Agatha Christie’s first published novel The Mysterious Affair at Styles led to her continuing success through famous detective Hercule Poirot and his side-kick Arthur Hastings. Lieutenant Hastings, out on sick leave from the army during World War I, is invited by friend John Cavendish to spend his time at Styles Court. Styles Court is owned by John’s step-mother, formerly Emily Cavendish who has recently married a young and mysterious Alfred Inglethorp. John and his brother Lawrence are sure that the man is after their step-mother’s money but have no way of proving it. The old lady is absolutely besotted creating a lot of tension.
In this out of the world place, Arthur unexpectedly meets an old friend Hercule Poirot. Emily Inglethorp, always charitable and generous, has helped Poirot and some of his countrymen to settle in England. It is because he is indebted to her that the renowned Belgian ex-detective takes on a new case – that of Emily Inglethorp’s murder; For one day, Emily is found suffering from seizures in her bed; her subsequent death is put down to strychnine poisoning.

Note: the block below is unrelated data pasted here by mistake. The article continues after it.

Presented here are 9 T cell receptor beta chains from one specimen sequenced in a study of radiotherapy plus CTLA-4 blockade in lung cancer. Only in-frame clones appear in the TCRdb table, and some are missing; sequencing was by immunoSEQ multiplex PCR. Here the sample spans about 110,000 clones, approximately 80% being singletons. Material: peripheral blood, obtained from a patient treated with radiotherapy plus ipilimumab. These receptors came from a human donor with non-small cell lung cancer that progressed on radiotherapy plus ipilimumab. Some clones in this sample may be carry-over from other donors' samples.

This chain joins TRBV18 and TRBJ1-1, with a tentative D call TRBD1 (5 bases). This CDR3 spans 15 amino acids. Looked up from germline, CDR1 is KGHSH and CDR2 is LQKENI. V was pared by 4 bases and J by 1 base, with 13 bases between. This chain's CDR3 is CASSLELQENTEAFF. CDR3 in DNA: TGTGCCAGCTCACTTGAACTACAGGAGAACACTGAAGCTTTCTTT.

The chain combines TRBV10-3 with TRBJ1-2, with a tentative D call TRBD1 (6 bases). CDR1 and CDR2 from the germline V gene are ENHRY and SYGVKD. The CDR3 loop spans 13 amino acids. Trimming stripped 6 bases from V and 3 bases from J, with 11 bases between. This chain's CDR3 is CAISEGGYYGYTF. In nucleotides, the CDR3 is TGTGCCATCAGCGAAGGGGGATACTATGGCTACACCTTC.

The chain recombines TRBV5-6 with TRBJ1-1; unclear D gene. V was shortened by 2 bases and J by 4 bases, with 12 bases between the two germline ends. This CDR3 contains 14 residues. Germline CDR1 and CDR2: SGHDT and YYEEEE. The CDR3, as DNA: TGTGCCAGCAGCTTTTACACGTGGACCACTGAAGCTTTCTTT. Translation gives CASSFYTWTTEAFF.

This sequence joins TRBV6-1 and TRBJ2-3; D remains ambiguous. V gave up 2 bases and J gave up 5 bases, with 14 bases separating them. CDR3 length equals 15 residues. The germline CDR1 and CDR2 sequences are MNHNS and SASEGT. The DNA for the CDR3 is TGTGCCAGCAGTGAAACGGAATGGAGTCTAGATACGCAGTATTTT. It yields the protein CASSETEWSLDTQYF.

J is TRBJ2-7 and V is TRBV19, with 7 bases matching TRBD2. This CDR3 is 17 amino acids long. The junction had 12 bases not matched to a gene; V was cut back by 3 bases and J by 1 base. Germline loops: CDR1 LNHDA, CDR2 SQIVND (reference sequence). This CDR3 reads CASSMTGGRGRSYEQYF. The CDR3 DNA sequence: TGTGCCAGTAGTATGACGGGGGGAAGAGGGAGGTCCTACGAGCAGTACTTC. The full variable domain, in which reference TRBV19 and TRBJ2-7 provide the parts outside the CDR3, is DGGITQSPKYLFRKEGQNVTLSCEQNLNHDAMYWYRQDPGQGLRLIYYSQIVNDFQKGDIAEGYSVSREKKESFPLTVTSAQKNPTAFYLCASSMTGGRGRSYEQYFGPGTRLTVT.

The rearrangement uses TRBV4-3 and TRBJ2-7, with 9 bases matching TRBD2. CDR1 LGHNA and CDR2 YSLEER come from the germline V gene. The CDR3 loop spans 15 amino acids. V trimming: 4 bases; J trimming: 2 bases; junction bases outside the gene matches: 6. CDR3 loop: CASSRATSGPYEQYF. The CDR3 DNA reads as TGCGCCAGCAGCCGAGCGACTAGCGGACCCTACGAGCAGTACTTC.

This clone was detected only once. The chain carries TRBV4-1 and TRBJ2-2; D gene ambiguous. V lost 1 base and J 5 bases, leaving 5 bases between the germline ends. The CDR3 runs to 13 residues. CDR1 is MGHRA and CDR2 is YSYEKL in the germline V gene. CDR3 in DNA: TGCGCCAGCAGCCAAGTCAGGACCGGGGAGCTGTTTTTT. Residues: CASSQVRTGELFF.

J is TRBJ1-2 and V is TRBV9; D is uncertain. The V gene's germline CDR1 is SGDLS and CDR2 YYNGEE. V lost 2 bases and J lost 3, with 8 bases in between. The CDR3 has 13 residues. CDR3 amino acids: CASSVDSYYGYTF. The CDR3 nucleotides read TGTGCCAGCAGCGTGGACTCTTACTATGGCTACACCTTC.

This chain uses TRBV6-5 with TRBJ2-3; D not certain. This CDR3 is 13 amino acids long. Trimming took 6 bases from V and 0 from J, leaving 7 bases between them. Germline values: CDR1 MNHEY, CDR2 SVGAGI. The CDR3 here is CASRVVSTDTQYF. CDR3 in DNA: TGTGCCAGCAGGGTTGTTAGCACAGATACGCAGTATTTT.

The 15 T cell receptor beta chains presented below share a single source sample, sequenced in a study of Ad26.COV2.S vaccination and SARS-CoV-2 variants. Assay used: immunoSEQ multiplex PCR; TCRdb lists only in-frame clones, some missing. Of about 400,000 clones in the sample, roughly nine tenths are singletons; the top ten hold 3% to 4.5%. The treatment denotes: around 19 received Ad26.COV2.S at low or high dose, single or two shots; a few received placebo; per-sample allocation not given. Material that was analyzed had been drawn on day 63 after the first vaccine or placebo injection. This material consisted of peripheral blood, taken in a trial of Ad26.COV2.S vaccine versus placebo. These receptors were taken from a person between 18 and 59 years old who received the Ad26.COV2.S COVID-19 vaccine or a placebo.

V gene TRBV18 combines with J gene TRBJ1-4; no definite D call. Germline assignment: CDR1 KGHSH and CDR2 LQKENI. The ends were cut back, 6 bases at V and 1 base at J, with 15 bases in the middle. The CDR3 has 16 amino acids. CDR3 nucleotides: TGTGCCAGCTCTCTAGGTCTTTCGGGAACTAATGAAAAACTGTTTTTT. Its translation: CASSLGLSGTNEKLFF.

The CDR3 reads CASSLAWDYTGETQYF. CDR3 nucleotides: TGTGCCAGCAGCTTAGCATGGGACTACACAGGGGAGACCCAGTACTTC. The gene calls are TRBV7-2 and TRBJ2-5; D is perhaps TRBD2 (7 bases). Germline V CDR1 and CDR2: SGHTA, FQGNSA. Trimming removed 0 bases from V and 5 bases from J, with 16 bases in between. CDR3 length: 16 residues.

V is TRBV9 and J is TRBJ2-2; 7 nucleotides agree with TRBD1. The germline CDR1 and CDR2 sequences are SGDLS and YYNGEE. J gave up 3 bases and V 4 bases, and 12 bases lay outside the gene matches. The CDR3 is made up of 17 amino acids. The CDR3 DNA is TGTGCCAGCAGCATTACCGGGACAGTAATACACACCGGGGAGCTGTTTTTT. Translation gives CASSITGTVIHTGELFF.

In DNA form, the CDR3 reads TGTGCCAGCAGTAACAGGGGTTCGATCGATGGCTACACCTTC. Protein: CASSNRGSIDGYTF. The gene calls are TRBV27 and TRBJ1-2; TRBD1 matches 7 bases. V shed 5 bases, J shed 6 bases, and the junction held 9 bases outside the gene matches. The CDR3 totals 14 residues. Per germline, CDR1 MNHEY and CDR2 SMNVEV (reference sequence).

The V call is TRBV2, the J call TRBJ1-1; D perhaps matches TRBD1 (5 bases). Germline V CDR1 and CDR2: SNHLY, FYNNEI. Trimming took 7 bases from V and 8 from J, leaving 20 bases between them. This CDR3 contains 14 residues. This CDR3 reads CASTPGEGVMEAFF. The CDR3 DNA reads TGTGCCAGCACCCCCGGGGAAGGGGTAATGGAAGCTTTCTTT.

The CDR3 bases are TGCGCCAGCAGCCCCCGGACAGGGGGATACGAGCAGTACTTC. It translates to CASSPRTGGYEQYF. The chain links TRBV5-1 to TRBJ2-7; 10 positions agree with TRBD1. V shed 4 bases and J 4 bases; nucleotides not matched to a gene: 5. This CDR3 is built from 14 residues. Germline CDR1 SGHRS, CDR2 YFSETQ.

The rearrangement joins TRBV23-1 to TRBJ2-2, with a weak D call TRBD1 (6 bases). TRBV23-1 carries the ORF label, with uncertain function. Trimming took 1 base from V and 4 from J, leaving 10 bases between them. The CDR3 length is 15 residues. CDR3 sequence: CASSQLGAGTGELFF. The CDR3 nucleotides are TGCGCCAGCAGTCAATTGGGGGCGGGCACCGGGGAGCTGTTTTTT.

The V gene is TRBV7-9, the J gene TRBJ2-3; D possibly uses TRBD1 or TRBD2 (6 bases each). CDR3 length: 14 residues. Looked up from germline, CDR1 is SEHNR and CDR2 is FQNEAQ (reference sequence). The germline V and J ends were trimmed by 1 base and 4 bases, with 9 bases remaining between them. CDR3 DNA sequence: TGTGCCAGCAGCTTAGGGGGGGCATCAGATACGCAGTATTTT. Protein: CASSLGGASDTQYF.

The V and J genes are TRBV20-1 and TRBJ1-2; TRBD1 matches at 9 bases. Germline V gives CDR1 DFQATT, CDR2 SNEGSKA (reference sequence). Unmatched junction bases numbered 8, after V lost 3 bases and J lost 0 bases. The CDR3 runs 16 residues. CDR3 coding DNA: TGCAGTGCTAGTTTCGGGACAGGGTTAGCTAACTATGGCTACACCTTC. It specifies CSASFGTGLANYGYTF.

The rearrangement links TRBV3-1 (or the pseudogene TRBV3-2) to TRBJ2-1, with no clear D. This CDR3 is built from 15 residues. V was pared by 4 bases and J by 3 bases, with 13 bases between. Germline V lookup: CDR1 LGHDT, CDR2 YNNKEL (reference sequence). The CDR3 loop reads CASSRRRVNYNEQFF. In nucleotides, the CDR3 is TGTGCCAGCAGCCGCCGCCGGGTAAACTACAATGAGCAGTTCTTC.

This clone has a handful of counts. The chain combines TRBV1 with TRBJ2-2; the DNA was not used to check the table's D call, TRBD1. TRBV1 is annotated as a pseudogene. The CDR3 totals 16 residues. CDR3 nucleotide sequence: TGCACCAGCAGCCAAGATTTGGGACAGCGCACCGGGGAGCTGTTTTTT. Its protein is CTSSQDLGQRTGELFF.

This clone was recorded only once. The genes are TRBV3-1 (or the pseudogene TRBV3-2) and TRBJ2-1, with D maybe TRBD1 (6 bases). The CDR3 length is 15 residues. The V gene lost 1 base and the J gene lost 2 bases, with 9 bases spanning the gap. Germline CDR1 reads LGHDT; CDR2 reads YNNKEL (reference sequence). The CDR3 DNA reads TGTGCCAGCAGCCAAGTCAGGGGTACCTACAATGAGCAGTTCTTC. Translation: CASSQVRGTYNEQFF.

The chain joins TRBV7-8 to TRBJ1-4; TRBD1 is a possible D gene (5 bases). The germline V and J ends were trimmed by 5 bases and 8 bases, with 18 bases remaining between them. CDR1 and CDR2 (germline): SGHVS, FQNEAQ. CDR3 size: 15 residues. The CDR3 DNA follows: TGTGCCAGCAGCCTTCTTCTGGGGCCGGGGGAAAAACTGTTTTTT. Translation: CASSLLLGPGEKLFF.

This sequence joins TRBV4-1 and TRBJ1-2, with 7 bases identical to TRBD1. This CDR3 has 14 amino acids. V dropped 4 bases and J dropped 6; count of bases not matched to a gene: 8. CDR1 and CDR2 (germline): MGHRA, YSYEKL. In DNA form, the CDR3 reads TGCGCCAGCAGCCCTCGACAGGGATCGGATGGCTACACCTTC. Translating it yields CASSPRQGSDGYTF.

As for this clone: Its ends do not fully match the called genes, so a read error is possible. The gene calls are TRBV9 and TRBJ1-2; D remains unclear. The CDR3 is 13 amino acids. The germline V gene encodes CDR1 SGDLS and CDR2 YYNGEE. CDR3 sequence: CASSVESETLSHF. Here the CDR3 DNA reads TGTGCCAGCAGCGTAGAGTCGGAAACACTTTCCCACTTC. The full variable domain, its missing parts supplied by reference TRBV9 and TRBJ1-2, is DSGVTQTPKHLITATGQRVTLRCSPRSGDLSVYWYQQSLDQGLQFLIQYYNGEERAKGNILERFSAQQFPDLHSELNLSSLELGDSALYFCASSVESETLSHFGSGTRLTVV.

The murder increases the tension pitching the whole family into a nightmare. The prime suspect is Alfred Inglethorp, but Poirot does everything he can to stop his arrest – it is crucial to the solution that Alfred is declared innocent and John tried for the murder. The family desperately awaits the outcome.
I am a huge Hercule Poirot fan. I love his method, his idiosyncrasies (which in this case actually help with a key piece of evidence), and his ‘grey cells’. In re-reading the novel I was sure I would find some loophole or some fact that didn’t go with the solution to the murder, but I found no such thing. Each and every piece of the puzzle was found by Hercule Poirot and properly accounted for. I looked at everything in a different light and saw how Poirot’s logic, which led him to the murderer, was actually really sound. I wonder how I never got it the first time round!
It was really the characters rather than the plot that made this novel so great. I loved the intricate relationship portrayals and how we are shown Hastings’ chivalry and innocence right from the beginning. Among the notable characters in the novel was John Cavendish’s wife Mary – a unique character and one I have not found in any other Agatha Christie novel. Poirot, always out to nail the murderer, nevertheless has a human side that shows itself in the little things he does for the innocent.